Municipal Issue 26 - Proposed Charter Amendment (by Petition), City of Cleveland Heights

Ballot Language: Shall various Articles of the Charter of the City of Cleveland Heights be amended to change the form ofgovernment from its current elected Council and appointed Manager form, to an elected Mayor and Councilform, and to provide for the powers, duties, four-year term, qualifications, and removal process for the officeof the Mayor, and to create the position of the City Administrator appointed by the Mayor and subject to Council approval who shall be responsible for assisting the Mayor in overseeing the administrative functions of the City, commencing with the initial election of the Mayor to occur at the regular municipal election occurring in the year 2021; and to eliminate the City Manager position?

YES vote means approval of the proposed amendment

NO vote means rejection of the proposed amendment

League Explantion of Municipal Issue 26: The City’s current Charter provides for a council-manager form of government under which the voters elect members of Council, and the Council appoints a qualified City Manager to serve at the will of Council as the City’s chief executive officer. The Council also elects one of its members as mayor. That official presides over Council but does not have executive or veto powers. If the proposed Charter amendment is passed, the City’s form of governance will change to a mayor-council-administrator form, with the voters electing a Mayor to serve full time as the City’s chief executive officer for a four-year term, and the Mayor appointing, subject to Council approval, a qualified City Administrator to assist the Mayor in the administration of City operations.

The proposed amendment further provides:

  • Mayoral elections will be non-partisan, with the first being at the general election in November 2021, and the first mayoral term commencing January 1, 2022. As of January 1, 2022, the position of City Manager will be eliminated.
  • Qualifications for Mayor include having been a resident and elector in the City for at least 18 months preceding the election and continuing while serving as Mayor. 
  • The Mayor may not be an employee of the City or the Cleveland Heights-University Heights or East Cleveland School Districts or hold any elected public office other than precinct committee member or State central committee person.
  • The Mayor may be removed by recall.
  • The Mayor may attend and participate (but not vote) at Council meetings and may veto Council legislation in whole or, in the case of legislation appropriating money, by line item. 
  • Council may override a Mayoral veto by a vote of at least five of the seven members of Council.
  • The Council will set the Mayor’s salary, to be commensurate with mayors of other comparable cities.
  • The Mayor will serve, without additional compensation, as the director of public safety.
  • The Mayor will appoint and may remove the directors of each City department.  Appointment of the directors of law, finance and planning are subject to Council approval.


Pros and Cons

The following information is provided by Citizens for an Elected Mayor, a committee that supports the Charter Amendment, and Cleveland Heights Citizens for Good Government, a committee that is opposed to the Charter Amendment. The League of Women Voters of Greater Cleveland neither endorses nor rejects the views of either committee. For a neutral summary of common arguments for and against similar ballot issues, see the State of Washington Municipal Research and Service Commission’s article “Common Issues and Pro/Con Arguments in Elections to Change Form of Government” at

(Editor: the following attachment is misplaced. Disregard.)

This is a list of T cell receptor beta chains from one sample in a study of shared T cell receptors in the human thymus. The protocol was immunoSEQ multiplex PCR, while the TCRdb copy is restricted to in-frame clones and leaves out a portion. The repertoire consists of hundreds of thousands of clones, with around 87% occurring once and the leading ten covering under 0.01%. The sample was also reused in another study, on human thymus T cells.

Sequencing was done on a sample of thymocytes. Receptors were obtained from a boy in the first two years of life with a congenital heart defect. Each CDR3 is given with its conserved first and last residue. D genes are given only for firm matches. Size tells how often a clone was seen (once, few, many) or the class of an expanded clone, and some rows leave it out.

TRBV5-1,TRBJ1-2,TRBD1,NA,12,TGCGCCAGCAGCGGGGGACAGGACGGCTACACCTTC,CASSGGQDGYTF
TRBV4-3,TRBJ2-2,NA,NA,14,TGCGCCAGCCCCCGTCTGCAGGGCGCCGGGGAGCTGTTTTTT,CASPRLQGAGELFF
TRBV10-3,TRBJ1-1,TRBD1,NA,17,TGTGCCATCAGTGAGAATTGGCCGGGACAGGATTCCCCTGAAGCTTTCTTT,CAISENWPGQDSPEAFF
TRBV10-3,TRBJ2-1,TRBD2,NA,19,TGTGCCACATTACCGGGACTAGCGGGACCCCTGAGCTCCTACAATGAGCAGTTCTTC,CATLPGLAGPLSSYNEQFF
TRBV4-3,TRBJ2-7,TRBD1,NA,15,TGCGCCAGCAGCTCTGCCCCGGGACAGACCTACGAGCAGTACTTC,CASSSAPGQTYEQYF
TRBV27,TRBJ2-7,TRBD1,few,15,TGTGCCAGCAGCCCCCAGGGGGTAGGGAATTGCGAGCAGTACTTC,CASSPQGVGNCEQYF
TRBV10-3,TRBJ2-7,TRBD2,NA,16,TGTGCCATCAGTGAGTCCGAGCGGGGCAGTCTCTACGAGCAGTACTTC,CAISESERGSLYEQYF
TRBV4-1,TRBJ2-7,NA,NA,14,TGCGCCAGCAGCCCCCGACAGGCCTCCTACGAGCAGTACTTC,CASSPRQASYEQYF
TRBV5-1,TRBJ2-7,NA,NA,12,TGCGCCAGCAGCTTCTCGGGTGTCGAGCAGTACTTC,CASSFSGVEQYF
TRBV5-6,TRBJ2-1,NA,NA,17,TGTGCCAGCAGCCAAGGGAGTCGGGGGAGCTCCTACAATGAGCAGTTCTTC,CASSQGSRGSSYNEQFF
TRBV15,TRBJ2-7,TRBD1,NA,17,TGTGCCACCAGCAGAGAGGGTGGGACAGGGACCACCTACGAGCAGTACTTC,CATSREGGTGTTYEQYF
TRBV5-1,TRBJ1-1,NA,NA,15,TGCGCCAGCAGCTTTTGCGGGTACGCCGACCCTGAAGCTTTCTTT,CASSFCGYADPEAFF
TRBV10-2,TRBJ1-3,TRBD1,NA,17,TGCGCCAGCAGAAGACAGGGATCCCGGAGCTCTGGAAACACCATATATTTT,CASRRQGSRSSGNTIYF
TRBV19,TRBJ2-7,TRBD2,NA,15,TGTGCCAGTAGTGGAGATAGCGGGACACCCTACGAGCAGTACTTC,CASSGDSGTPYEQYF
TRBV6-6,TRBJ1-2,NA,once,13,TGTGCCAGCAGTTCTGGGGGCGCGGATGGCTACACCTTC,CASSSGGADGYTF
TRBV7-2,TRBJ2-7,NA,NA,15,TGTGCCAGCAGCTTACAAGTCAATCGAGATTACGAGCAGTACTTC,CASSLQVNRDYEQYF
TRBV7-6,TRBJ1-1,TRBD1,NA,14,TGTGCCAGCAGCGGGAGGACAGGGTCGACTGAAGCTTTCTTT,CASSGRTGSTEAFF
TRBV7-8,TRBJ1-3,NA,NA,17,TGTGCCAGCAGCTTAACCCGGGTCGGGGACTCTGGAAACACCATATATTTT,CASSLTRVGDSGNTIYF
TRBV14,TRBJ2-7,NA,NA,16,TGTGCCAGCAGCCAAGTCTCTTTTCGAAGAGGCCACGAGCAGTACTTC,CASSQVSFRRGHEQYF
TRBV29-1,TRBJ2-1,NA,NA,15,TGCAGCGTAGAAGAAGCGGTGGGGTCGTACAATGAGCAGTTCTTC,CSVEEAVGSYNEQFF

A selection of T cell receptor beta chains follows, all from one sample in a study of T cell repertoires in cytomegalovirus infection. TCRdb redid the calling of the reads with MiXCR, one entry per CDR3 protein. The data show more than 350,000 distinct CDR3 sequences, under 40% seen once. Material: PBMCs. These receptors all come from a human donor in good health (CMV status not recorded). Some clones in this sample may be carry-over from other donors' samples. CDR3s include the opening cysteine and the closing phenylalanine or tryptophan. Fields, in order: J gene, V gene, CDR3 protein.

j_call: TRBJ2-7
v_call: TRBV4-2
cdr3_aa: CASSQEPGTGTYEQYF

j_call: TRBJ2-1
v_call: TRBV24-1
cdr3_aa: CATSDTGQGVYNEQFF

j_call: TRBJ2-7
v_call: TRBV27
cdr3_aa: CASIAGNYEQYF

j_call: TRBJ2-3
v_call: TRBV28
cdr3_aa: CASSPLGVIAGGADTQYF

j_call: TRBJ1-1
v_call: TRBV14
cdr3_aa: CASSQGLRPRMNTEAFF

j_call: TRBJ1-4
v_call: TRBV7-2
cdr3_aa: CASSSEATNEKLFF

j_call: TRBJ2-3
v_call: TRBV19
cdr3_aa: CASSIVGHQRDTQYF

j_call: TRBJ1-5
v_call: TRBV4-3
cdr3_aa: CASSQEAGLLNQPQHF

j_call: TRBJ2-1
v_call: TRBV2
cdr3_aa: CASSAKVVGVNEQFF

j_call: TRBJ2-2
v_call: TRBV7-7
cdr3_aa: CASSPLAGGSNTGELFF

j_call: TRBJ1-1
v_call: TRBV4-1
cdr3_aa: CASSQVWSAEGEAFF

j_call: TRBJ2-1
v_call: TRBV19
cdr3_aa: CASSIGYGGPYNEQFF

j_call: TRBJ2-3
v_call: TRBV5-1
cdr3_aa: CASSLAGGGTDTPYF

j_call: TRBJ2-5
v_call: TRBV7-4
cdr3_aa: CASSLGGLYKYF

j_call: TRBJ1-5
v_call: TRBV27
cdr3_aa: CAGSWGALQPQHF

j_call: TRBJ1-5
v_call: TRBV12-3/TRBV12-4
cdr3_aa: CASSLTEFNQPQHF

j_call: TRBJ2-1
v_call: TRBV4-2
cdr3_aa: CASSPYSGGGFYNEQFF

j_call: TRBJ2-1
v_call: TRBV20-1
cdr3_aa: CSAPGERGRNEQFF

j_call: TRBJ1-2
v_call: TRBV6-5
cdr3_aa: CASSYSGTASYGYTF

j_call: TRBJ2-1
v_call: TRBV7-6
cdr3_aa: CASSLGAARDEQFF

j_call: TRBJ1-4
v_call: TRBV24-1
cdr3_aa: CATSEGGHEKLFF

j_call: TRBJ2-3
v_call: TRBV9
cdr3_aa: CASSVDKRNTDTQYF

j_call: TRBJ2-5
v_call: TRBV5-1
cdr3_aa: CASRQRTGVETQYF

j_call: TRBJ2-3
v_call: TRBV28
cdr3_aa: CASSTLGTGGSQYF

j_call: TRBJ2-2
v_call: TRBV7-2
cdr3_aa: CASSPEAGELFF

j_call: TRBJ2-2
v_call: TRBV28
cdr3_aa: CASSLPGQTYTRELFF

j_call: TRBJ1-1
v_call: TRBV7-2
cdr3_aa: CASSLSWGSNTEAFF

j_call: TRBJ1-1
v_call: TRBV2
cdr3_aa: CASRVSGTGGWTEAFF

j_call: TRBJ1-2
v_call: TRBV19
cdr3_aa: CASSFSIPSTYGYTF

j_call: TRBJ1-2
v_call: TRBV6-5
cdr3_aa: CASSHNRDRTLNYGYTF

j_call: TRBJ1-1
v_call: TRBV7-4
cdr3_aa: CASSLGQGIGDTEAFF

Pros—Statement by Citizens for an Elected Mayor:

Our Community. Our Choice.

It’s our community. Leadership should be our choice.

Cleveland Heights needs leadership that is directly accountable to the voters. The current system does not allow our residents to vote for mayor, vice mayor or city manager; those positions are all appointed by city council. Voting is the bedrock of our democracy, and it’s the only assurance we have that our leadership will be accountable to us.

In addition, we see communities all around us thriving with full-time elected mayors while Cleveland Heights keeps falling behind. Our city’s leadership has shown no long-term vision, is not accountable to the voters, and the structure doesn’t give us a direct say in who runs the city. The power rests in the hands of city council, the appointed part-time mayor, and the appointed city manager. Our initiative gives our community it’s voice back. Voting yes on Issue 26 puts the power back where it belongs: in the hands of the people.

We need accountable leadership:

  • Cleveland Heights needs a strong executive who can give our city a real voice among county, regional and state leaders.
  • The challenges we face require a leader who can articulate a direction, establish plans, and decisively move us in that direction; a city manager reporting to city council has not been able to provide this.
  • Our city leader must face the voters every four years and answer for the promises they haven’t kept.

The council/manager system has failed to meet many of the challenges facing the city. Just a few examples:

  • Severance Town Center has stagnated for years. Despite the recent movement on yet another study, we remain without a vision or a practical plan for this huge property.